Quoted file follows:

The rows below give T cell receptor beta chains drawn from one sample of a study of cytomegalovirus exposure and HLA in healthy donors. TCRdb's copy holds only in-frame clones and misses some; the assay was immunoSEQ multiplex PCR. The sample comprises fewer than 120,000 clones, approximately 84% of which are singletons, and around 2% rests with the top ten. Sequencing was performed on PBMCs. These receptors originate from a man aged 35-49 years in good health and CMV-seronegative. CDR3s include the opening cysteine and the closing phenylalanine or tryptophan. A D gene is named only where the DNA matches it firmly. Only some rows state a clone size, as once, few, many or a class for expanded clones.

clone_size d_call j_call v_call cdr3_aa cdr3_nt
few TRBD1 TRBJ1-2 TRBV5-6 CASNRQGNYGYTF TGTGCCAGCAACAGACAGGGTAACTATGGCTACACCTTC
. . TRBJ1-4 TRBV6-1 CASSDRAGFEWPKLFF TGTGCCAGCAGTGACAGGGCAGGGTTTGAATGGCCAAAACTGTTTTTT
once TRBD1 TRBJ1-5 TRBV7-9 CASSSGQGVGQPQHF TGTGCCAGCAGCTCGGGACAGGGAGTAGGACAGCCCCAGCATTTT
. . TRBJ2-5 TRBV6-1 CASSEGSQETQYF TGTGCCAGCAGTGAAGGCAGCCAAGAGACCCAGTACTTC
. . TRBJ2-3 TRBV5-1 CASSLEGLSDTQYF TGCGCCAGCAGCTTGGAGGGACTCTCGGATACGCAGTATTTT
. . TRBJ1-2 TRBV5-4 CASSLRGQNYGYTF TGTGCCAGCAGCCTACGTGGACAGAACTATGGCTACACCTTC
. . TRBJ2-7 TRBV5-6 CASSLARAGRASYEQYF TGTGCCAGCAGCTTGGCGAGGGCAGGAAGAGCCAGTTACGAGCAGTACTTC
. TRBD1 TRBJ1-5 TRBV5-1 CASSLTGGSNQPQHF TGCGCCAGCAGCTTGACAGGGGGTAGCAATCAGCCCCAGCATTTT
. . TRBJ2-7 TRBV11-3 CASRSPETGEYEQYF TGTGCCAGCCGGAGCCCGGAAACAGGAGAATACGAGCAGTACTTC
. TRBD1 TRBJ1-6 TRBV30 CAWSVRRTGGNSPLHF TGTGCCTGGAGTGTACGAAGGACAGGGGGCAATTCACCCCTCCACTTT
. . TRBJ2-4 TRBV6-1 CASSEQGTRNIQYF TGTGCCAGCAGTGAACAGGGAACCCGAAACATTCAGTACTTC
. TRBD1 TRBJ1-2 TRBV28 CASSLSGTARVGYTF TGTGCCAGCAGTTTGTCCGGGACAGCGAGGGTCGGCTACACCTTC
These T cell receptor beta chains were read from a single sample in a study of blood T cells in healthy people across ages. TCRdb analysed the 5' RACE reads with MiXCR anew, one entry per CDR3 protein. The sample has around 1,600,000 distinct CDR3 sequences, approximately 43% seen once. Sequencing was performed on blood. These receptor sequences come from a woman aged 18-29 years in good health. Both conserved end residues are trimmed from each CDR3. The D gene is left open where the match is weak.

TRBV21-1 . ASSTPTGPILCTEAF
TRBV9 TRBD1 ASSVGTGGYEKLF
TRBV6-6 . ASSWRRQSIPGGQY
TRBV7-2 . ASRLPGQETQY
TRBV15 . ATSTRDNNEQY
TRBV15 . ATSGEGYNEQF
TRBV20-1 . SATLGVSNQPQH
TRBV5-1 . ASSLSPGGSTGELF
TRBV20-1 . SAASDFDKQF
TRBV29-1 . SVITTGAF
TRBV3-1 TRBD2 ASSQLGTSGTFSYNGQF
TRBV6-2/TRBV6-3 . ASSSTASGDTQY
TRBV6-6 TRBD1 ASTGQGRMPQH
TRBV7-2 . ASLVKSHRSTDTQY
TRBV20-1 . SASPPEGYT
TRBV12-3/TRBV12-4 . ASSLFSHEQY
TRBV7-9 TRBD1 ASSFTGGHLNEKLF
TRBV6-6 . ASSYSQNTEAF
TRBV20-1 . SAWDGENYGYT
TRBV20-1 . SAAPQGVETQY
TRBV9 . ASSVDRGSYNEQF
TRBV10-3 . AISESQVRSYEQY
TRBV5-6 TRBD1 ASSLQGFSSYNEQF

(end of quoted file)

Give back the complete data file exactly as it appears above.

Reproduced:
The rows below give T cell receptor beta chains drawn from one sample of a study of cytomegalovirus exposure and HLA in healthy donors. TCRdb's copy holds only in-frame clones and misses some; the assay was immunoSEQ multiplex PCR. The sample comprises fewer than 120,000 clones, approximately 84% of which are singletons, and around 2% rests with the top ten. Sequencing was performed on PBMCs. These receptors originate from a man aged 35-49 years in good health and CMV-seronegative. CDR3s include the opening cysteine and the closing phenylalanine or tryptophan. A D gene is named only where the DNA matches it firmly. Only some rows state a clone size, as once, few, many or a class for expanded clones.

clone_size d_call j_call v_call cdr3_aa cdr3_nt
few TRBD1 TRBJ1-2 TRBV5-6 CASNRQGNYGYTF TGTGCCAGCAACAGACAGGGTAACTATGGCTACACCTTC
. . TRBJ1-4 TRBV6-1 CASSDRAGFEWPKLFF TGTGCCAGCAGTGACAGGGCAGGGTTTGAATGGCCAAAACTGTTTTTT
once TRBD1 TRBJ1-5 TRBV7-9 CASSSGQGVGQPQHF TGTGCCAGCAGCTCGGGACAGGGAGTAGGACAGCCCCAGCATTTT
. . TRBJ2-5 TRBV6-1 CASSEGSQETQYF TGTGCCAGCAGTGAAGGCAGCCAAGAGACCCAGTACTTC
. . TRBJ2-3 TRBV5-1 CASSLEGLSDTQYF TGCGCCAGCAGCTTGGAGGGACTCTCGGATACGCAGTATTTT
. . TRBJ1-2 TRBV5-4 CASSLRGQNYGYTF TGTGCCAGCAGCCTACGTGGACAGAACTATGGCTACACCTTC
. . TRBJ2-7 TRBV5-6 CASSLARAGRASYEQYF TGTGCCAGCAGCTTGGCGAGGGCAGGAAGAGCCAGTTACGAGCAGTACTTC
. TRBD1 TRBJ1-5 TRBV5-1 CASSLTGGSNQPQHF TGCGCCAGCAGCTTGACAGGGGGTAGCAATCAGCCCCAGCATTTT
. . TRBJ2-7 TRBV11-3 CASRSPETGEYEQYF TGTGCCAGCCGGAGCCCGGAAACAGGAGAATACGAGCAGTACTTC
. TRBD1 TRBJ1-6 TRBV30 CAWSVRRTGGNSPLHF TGTGCCTGGAGTGTACGAAGGACAGGGGGCAATTCACCCCTCCACTTT
. . TRBJ2-4 TRBV6-1 CASSEQGTRNIQYF TGTGCCAGCAGTGAACAGGGAACCCGAAACATTCAGTACTTC
. TRBD1 TRBJ1-2 TRBV28 CASSLSGTARVGYTF TGTGCCAGCAGTTTGTCCGGGACAGCGAGGGTCGGCTACACCTTC
These T cell receptor beta chains were read from a single sample in a study of blood T cells in healthy people across ages. TCRdb analysed the 5' RACE reads with MiXCR anew, one entry per CDR3 protein. The sample has around 1,600,000 distinct CDR3 sequences, approximately 43% seen once. Sequencing was performed on blood. These receptor sequences come from a woman aged 18-29 years in good health. Both conserved end residues are trimmed from each CDR3. The D gene is left open where the match is weak.

TRBV21-1 . ASSTPTGPILCTEAF
TRBV9 TRBD1 ASSVGTGGYEKLF
TRBV6-6 . ASSWRRQSIPGGQY
TRBV7-2 . ASRLPGQETQY
TRBV15 . ATSTRDNNEQY
TRBV15 . ATSGEGYNEQF
TRBV20-1 . SATLGVSNQPQH
TRBV5-1 . ASSLSPGGSTGELF
TRBV20-1 . SAASDFDKQF
TRBV29-1 . SVITTGAF
TRBV3-1 TRBD2 ASSQLGTSGTFSYNGQF
TRBV6-2/TRBV6-3 . ASSSTASGDTQY
TRBV6-6 TRBD1 ASTGQGRMPQH
TRBV7-2 . ASLVKSHRSTDTQY
TRBV20-1 . SASPPEGYT
TRBV12-3/TRBV12-4 . ASSLFSHEQY
TRBV7-9 TRBD1 ASSFTGGHLNEKLF
TRBV6-6 . ASSYSQNTEAF
TRBV20-1 . SAWDGENYGYT
TRBV20-1 . SAAPQGVETQY
TRBV9 . ASSVDRGSYNEQF
TRBV10-3 . AISESQVRSYEQY
TRBV5-6 TRBD1 ASSLQGFSSYNEQF